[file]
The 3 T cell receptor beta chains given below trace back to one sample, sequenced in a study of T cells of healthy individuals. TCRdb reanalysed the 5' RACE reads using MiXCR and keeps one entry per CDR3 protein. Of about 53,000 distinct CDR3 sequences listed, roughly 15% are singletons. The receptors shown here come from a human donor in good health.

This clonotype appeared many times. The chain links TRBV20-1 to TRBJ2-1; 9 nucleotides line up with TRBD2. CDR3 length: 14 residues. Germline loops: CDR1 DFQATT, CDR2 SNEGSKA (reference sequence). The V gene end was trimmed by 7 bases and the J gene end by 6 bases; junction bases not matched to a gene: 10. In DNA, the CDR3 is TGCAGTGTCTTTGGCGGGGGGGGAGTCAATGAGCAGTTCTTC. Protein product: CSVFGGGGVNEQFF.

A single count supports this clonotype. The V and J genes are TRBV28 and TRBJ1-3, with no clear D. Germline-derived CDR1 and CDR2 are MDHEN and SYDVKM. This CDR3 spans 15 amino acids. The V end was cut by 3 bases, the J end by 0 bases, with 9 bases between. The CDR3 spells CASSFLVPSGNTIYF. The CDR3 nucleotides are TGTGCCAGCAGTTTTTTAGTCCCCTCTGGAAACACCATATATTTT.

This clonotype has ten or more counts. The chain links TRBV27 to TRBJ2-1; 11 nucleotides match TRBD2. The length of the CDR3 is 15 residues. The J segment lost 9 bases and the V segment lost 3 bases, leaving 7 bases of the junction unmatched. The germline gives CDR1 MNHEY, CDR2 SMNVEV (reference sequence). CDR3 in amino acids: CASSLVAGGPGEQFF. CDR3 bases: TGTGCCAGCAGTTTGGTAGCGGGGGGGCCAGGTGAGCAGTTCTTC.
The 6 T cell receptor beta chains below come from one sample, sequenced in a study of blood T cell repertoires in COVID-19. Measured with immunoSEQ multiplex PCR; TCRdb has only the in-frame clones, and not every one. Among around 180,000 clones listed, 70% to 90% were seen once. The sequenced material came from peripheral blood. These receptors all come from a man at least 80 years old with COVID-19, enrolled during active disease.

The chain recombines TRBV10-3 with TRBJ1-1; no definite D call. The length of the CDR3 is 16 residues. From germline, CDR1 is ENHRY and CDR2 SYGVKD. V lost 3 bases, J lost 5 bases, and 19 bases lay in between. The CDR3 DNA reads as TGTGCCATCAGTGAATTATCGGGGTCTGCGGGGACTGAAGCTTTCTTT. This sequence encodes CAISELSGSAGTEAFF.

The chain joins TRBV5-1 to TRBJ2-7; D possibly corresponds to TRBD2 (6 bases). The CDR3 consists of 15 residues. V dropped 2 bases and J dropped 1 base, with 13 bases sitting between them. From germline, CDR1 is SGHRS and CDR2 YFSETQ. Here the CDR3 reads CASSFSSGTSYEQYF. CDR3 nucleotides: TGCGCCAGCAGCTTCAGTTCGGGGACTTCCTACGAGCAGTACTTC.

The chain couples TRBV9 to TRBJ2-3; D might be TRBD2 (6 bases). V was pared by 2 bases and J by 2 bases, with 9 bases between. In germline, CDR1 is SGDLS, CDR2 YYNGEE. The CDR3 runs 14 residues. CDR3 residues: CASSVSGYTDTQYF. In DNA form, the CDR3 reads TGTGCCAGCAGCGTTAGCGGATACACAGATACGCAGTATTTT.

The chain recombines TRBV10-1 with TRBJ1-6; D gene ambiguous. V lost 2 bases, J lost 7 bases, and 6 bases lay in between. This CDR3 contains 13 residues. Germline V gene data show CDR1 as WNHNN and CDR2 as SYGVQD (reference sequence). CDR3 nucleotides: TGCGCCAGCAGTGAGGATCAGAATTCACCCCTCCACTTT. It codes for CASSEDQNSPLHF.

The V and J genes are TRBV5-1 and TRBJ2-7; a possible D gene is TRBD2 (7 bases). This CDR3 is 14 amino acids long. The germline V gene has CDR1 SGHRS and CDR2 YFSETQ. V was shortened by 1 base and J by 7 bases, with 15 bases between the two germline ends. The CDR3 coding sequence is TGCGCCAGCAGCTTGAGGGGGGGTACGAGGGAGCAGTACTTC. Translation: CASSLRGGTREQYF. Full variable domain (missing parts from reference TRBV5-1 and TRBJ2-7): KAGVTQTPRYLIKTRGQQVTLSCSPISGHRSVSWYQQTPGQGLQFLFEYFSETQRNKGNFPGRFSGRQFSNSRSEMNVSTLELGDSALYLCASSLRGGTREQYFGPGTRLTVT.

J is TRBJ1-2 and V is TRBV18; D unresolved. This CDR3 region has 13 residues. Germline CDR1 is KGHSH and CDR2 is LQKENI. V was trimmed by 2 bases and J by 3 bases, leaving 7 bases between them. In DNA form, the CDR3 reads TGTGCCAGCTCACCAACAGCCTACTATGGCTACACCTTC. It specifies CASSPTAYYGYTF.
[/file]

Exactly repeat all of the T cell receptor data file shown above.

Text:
The 3 T cell receptor beta chains given below trace back to one sample, sequenced in a study of T cells of healthy individuals. TCRdb reanalysed the 5' RACE reads using MiXCR and keeps one entry per CDR3 protein. Of about 53,000 distinct CDR3 sequences listed, roughly 15% are singletons. The receptors shown here come from a human donor in good health.

This clonotype appeared many times. The chain links TRBV20-1 to TRBJ2-1; 9 nucleotides line up with TRBD2. CDR3 length: 14 residues. Germline loops: CDR1 DFQATT, CDR2 SNEGSKA (reference sequence). The V gene end was trimmed by 7 bases and the J gene end by 6 bases; junction bases not matched to a gene: 10. In DNA, the CDR3 is TGCAGTGTCTTTGGCGGGGGGGGAGTCAATGAGCAGTTCTTC. Protein product: CSVFGGGGVNEQFF.

A single count supports this clonotype. The V and J genes are TRBV28 and TRBJ1-3, with no clear D. Germline-derived CDR1 and CDR2 are MDHEN and SYDVKM. This CDR3 spans 15 amino acids. The V end was cut by 3 bases, the J end by 0 bases, with 9 bases between. The CDR3 spells CASSFLVPSGNTIYF. The CDR3 nucleotides are TGTGCCAGCAGTTTTTTAGTCCCCTCTGGAAACACCATATATTTT.

This clonotype has ten or more counts. The chain links TRBV27 to TRBJ2-1; 11 nucleotides match TRBD2. The length of the CDR3 is 15 residues. The J segment lost 9 bases and the V segment lost 3 bases, leaving 7 bases of the junction unmatched. The germline gives CDR1 MNHEY, CDR2 SMNVEV (reference sequence). CDR3 in amino acids: CASSLVAGGPGEQFF. CDR3 bases: TGTGCCAGCAGTTTGGTAGCGGGGGGGCCAGGTGAGCAGTTCTTC.
The 6 T cell receptor beta chains below come from one sample, sequenced in a study of blood T cell repertoires in COVID-19. Measured with immunoSEQ multiplex PCR; TCRdb has only the in-frame clones, and not every one. Among around 180,000 clones listed, 70% to 90% were seen once. The sequenced material came from peripheral blood. These receptors all come from a man at least 80 years old with COVID-19, enrolled during active disease.

The chain recombines TRBV10-3 with TRBJ1-1; no definite D call. The length of the CDR3 is 16 residues. From germline, CDR1 is ENHRY and CDR2 SYGVKD. V lost 3 bases, J lost 5 bases, and 19 bases lay in between. The CDR3 DNA reads as TGTGCCATCAGTGAATTATCGGGGTCTGCGGGGACTGAAGCTTTCTTT. This sequence encodes CAISELSGSAGTEAFF.

The chain joins TRBV5-1 to TRBJ2-7; D possibly corresponds to TRBD2 (6 bases). The CDR3 consists of 15 residues. V dropped 2 bases and J dropped 1 base, with 13 bases sitting between them. From germline, CDR1 is SGHRS and CDR2 YFSETQ. Here the CDR3 reads CASSFSSGTSYEQYF. CDR3 nucleotides: TGCGCCAGCAGCTTCAGTTCGGGGACTTCCTACGAGCAGTACTTC.

The chain couples TRBV9 to TRBJ2-3; D might be TRBD2 (6 bases). V was pared by 2 bases and J by 2 bases, with 9 bases between. In germline, CDR1 is SGDLS, CDR2 YYNGEE. The CDR3 runs 14 residues. CDR3 residues: CASSVSGYTDTQYF. In DNA form, the CDR3 reads TGTGCCAGCAGCGTTAGCGGATACACAGATACGCAGTATTTT.

The chain recombines TRBV10-1 with TRBJ1-6; D gene ambiguous. V lost 2 bases, J lost 7 bases, and 6 bases lay in between. This CDR3 contains 13 residues. Germline V gene data show CDR1 as WNHNN and CDR2 as SYGVQD (reference sequence). CDR3 nucleotides: TGCGCCAGCAGTGAGGATCAGAATTCACCCCTCCACTTT. It codes for CASSEDQNSPLHF.

The V and J genes are TRBV5-1 and TRBJ2-7; a possible D gene is TRBD2 (7 bases). This CDR3 is 14 amino acids long. The germline V gene has CDR1 SGHRS and CDR2 YFSETQ. V was shortened by 1 base and J by 7 bases, with 15 bases between the two germline ends. The CDR3 coding sequence is TGCGCCAGCAGCTTGAGGGGGGGTACGAGGGAGCAGTACTTC. Translation: CASSLRGGTREQYF. Full variable domain (missing parts from reference TRBV5-1 and TRBJ2-7): KAGVTQTPRYLIKTRGQQVTLSCSPISGHRSVSWYQQTPGQGLQFLFEYFSETQRNKGNFPGRFSGRQFSNSRSEMNVSTLELGDSALYLCASSLRGGTREQYFGPGTRLTVT.

J is TRBJ1-2 and V is TRBV18; D unresolved. This CDR3 region has 13 residues. Germline CDR1 is KGHSH and CDR2 is LQKENI. V was trimmed by 2 bases and J by 3 bases, leaving 7 bases between them. In DNA form, the CDR3 reads TGTGCCAGCTCACCAACAGCCTACTATGGCTACACCTTC. It specifies CASSPTAYYGYTF.